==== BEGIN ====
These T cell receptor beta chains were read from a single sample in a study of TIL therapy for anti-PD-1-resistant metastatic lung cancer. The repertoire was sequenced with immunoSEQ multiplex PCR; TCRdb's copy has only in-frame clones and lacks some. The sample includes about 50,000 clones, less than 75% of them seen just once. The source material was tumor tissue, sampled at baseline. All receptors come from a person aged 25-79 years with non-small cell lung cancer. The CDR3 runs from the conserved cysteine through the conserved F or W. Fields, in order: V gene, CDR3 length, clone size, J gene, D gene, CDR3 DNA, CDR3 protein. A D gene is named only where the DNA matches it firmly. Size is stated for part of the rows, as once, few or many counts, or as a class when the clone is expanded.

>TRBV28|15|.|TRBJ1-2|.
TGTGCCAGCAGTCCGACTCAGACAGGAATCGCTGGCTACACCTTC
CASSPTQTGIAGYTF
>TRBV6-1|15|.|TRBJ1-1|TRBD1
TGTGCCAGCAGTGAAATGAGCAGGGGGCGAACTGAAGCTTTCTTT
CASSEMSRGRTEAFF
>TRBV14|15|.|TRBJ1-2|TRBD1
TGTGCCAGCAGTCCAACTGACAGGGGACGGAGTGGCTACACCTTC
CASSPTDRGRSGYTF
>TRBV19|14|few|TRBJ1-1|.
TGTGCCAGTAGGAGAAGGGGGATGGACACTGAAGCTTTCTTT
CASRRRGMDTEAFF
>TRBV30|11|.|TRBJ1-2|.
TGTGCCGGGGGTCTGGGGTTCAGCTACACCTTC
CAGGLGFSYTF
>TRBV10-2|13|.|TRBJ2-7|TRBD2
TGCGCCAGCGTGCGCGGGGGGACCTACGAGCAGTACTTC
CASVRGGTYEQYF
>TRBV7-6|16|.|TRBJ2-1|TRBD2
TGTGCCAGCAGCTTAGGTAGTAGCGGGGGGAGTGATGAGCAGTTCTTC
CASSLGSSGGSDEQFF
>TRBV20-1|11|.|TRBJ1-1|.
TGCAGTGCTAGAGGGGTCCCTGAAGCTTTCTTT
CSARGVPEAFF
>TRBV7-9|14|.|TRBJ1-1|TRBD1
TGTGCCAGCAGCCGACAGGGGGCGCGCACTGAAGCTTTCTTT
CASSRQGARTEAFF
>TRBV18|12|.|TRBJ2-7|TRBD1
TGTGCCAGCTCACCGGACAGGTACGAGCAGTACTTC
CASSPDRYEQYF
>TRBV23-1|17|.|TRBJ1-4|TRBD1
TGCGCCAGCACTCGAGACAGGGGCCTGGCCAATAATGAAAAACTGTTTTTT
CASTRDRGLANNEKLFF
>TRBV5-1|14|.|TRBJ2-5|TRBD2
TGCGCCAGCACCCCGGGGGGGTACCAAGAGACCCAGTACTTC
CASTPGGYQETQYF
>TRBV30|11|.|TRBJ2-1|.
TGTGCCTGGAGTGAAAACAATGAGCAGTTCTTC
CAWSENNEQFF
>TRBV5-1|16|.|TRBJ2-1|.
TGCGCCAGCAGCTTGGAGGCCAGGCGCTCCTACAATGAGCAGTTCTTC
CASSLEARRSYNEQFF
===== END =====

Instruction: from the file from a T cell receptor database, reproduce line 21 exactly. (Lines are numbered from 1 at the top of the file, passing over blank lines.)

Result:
TGTGCCAGCAGCTTAGGTAGTAGCGGGGGGAGTGATGAGCAGTTCTTC